Sarah's Story - A Guest Blog
For me the diagnosis of Multiple Sclerosis. has been anything but typical from what I understand through conversations with fellow patients and doctors. August of 2010 I had begun to notice a distinct floater in my right eye. I saw my regular optometrist and he confirmed that it was a floater and that it was a common problem that usually came and went and caused patients little to no discomfort.However, my situation rapidly declined and on August 18, 2010 I woke up and was unable to see out of my right eye. All I could see at that time was lights and shadows. I scheduled an appointment that afternoon with a family friend and optometrist. I knew from the moment he grabbed my hand that the situation was serious. To this day I will never forget his words, “You are hemorrhaging, and we need you to see a specialist immediately.” So, from that moment forward I began my journey.
That afternoon I was referred to a Retina Specialist. They conducted an entire battery of tests and set me up with appointments for chest x-rays, a MRI, lab tests, etc. I was sent home for the evening to rest while they scheduled these appointments. However, by nightfall I was having intense pain in the left eye and was seeing a “strobe-light” in my eye. My friend who was caring for me called the doctor and they sent me to the hospital to be admitted for unexplained complete loss of vision. Being admitted to the hospital was the best situation for me though because it fast-tracked my ability to have any and all testing that was needed to be completed in one place in a timely fashion. My Retina Specialist called on a Neurologist, Infectious Disease, Internal Medicine and Ophthalmologist Doctors to consult on my case.
I was tested for every bacteria, illness, disease and infection that they could come up with that would or could result in vision loss. I was an average, healthy 29 year old female. I had not suffered any injury or trauma. I did not have any documented illnesses or health concerns. Every lab was coming up clean, all tests were negative. The only troublesome areas were lesions discovered on my brain through an MRI and globular protein strands in my spinal tap. So, all eyes were on my Neurologist who decided the only reasonable explanation could be Multiple Sclerosis. However, I was not a usual presentation of the disease. Most patients who have M.S. present with Optic Neurosis. I presented with Uveitis and Optic Neuritis.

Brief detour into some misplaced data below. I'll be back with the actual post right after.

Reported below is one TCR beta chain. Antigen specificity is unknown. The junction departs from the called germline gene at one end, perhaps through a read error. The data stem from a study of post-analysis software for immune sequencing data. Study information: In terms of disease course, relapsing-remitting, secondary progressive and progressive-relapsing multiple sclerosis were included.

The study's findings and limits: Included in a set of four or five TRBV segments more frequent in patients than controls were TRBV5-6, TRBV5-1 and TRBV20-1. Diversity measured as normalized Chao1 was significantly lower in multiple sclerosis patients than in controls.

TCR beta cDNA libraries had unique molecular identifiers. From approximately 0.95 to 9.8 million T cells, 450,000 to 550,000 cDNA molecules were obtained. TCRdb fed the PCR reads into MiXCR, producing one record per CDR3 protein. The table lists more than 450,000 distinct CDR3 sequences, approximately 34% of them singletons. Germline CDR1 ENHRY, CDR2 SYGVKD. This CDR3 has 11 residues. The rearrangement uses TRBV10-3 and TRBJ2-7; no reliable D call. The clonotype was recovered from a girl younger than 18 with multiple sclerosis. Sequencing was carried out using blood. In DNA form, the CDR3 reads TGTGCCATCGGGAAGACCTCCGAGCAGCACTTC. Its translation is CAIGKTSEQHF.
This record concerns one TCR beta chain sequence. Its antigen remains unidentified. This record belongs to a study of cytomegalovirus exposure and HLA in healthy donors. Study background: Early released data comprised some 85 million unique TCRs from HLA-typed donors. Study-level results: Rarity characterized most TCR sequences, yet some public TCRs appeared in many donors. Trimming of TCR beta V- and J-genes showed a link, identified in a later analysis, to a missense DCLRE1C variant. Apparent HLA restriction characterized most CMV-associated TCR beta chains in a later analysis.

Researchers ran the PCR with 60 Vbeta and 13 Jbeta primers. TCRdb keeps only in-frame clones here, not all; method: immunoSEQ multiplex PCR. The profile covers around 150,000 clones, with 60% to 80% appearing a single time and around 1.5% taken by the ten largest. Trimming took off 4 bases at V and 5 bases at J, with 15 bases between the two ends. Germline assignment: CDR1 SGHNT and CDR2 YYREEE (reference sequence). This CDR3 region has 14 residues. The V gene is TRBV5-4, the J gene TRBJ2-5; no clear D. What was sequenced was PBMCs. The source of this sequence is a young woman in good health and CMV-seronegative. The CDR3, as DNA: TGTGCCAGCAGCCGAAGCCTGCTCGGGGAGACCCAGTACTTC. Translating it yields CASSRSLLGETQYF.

My retina was highly inflamed, there was large amount of blood pooling in the optic cavity and traction had formed on the outside band of my left eye. I immediately began undergoing steroid treatment for my eye using Kenelog injections, I.V. Solumedrol and Oral Prednisone. These drugs were very effective in the beginning at curbing the inflammation. As a result, my vision slowly began to improve. This was a slow process though, taking about 4 months to achieve maximum results. At the conclusion of my steroid treatments my vision had improved to 20/60 in the right eye and 20/100 in the left eye.
Three months later I began to have additional problems. I had been labeled as a “steroid responder”. The Kenelog injections had caused me to develop Glaucoma. Regular eye pressures should fall between 10 and 14. My pressures however were harboring in the low 50’s. A common side effect of Glaucoma is vision loss. Since we were in the market to restore my vision instead of gamble to lose more the decision was made to surgically remove the Kenelog from my eyes and install a drain to assist in relieving the pressure. The surgery was remarkably effective. Weeks following the surgery my pressures had stabilized and returned to normal.
Today, I deal with regular flare-ups that cause me to continue to lose vision in my left eye. I currently see 20/200 in my left eye. However, my vision in the right eye has improved to 20/40!! I am now once again afforded the opportunity to drive, work and live independently. I am unable to use steroid injections as a treatment option for my vision loss but I do take them orally. As a result of the hemorrhage I have severe headache and fatigue is a daily problem. However, I do lead a very normal life. I take daily injections of Copaxone for M.S. treatment.
I recently was referred to additional specialists in a neighboring state for a second opinion and additional treatment options. They were confident that we were doing the right things to ensure that I lead a relatively healthy and normal life. However, due to additional problems my body is experiencing from long term steroid treatment, they have decided to switch me to Methotrexate and be under the supervision of a Rheumatologist.
I am prepared and dedicated to saving my vision, raising my twins, and working as long as possible in my elementary classroom.My sight is something I will never take for granted. Multiple Sclerosis has been a literal “eye opening” and educational opportunity for me. I know that I know have a new normal and I am okay with that. I encourage others to view life as a journey and “LOVE THE LIFE YOU LIVE!”
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